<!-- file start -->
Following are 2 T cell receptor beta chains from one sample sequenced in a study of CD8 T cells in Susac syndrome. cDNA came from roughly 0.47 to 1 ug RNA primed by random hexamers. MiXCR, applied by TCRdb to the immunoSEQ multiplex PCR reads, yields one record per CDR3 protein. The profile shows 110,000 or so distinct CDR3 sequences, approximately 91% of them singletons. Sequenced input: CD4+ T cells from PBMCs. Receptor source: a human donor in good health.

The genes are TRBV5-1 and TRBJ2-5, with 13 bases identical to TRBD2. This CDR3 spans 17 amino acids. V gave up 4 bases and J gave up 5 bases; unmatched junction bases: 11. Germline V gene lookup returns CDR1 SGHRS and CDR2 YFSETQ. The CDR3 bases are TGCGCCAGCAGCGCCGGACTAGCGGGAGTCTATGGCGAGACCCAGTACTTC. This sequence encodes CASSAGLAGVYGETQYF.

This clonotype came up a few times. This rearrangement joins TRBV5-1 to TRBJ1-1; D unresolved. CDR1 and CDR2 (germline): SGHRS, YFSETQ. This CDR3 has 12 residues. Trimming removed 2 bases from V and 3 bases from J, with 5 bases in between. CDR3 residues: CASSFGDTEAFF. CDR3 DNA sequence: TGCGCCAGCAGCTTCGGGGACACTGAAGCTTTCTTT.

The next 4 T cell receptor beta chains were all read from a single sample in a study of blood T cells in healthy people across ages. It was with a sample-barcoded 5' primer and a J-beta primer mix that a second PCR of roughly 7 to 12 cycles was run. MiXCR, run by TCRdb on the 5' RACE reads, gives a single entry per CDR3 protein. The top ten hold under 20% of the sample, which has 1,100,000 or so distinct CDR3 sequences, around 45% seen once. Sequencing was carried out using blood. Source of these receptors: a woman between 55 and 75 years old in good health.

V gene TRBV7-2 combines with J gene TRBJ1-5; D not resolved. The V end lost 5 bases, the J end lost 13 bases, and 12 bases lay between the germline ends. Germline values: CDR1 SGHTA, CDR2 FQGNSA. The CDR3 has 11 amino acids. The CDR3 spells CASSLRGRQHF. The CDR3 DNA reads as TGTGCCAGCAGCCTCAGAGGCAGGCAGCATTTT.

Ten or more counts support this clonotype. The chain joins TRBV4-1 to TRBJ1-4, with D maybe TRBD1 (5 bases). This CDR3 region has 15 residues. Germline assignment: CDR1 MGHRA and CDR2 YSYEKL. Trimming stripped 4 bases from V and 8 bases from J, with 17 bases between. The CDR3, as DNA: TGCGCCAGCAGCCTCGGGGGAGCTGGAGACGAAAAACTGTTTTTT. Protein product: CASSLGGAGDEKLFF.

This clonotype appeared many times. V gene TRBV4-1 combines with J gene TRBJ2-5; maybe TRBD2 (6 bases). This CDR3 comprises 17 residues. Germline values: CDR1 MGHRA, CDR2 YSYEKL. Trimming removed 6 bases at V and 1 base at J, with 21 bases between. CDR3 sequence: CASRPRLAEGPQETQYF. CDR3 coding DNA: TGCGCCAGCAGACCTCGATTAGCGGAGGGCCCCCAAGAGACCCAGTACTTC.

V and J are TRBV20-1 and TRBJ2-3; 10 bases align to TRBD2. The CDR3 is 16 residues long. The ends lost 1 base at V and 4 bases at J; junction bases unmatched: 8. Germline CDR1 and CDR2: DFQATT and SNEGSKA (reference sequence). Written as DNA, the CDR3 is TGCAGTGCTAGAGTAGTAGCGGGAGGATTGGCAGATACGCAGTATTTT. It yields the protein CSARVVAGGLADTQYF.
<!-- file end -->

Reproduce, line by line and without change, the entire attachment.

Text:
Following are 2 T cell receptor beta chains from one sample sequenced in a study of CD8 T cells in Susac syndrome. cDNA came from roughly 0.47 to 1 ug RNA primed by random hexamers. MiXCR, applied by TCRdb to the immunoSEQ multiplex PCR reads, yields one record per CDR3 protein. The profile shows 110,000 or so distinct CDR3 sequences, approximately 91% of them singletons. Sequenced input: CD4+ T cells from PBMCs. Receptor source: a human donor in good health.

The genes are TRBV5-1 and TRBJ2-5, with 13 bases identical to TRBD2. This CDR3 spans 17 amino acids. V gave up 4 bases and J gave up 5 bases; unmatched junction bases: 11. Germline V gene lookup returns CDR1 SGHRS and CDR2 YFSETQ. The CDR3 bases are TGCGCCAGCAGCGCCGGACTAGCGGGAGTCTATGGCGAGACCCAGTACTTC. This sequence encodes CASSAGLAGVYGETQYF.

This clonotype came up a few times. This rearrangement joins TRBV5-1 to TRBJ1-1; D unresolved. CDR1 and CDR2 (germline): SGHRS, YFSETQ. This CDR3 has 12 residues. Trimming removed 2 bases from V and 3 bases from J, with 5 bases in between. CDR3 residues: CASSFGDTEAFF. CDR3 DNA sequence: TGCGCCAGCAGCTTCGGGGACACTGAAGCTTTCTTT.

The next 4 T cell receptor beta chains were all read from a single sample in a study of blood T cells in healthy people across ages. It was with a sample-barcoded 5' primer and a J-beta primer mix that a second PCR of roughly 7 to 12 cycles was run. MiXCR, run by TCRdb on the 5' RACE reads, gives a single entry per CDR3 protein. The top ten hold under 20% of the sample, which has 1,100,000 or so distinct CDR3 sequences, around 45% seen once. Sequencing was carried out using blood. Source of these receptors: a woman between 55 and 75 years old in good health.

V gene TRBV7-2 combines with J gene TRBJ1-5; D not resolved. The V end lost 5 bases, the J end lost 13 bases, and 12 bases lay between the germline ends. Germline values: CDR1 SGHTA, CDR2 FQGNSA. The CDR3 has 11 amino acids. The CDR3 spells CASSLRGRQHF. The CDR3 DNA reads as TGTGCCAGCAGCCTCAGAGGCAGGCAGCATTTT.

Ten or more counts support this clonotype. The chain joins TRBV4-1 to TRBJ1-4, with D maybe TRBD1 (5 bases). This CDR3 region has 15 residues. Germline assignment: CDR1 MGHRA and CDR2 YSYEKL. Trimming stripped 4 bases from V and 8 bases from J, with 17 bases between. The CDR3, as DNA: TGCGCCAGCAGCCTCGGGGGAGCTGGAGACGAAAAACTGTTTTTT. Protein product: CASSLGGAGDEKLFF.

This clonotype appeared many times. V gene TRBV4-1 combines with J gene TRBJ2-5; maybe TRBD2 (6 bases). This CDR3 comprises 17 residues. Germline values: CDR1 MGHRA, CDR2 YSYEKL. Trimming removed 6 bases at V and 1 base at J, with 21 bases between. CDR3 sequence: CASRPRLAEGPQETQYF. CDR3 coding DNA: TGCGCCAGCAGACCTCGATTAGCGGAGGGCCCCCAAGAGACCCAGTACTTC.

V and J are TRBV20-1 and TRBJ2-3; 10 bases align to TRBD2. The CDR3 is 16 residues long. The ends lost 1 base at V and 4 bases at J; junction bases unmatched: 8. Germline CDR1 and CDR2: DFQATT and SNEGSKA (reference sequence). Written as DNA, the CDR3 is TGCAGTGCTAGAGTAGTAGCGGGAGGATTGGCAGATACGCAGTATTTT. It yields the protein CSARVVAGGLADTQYF.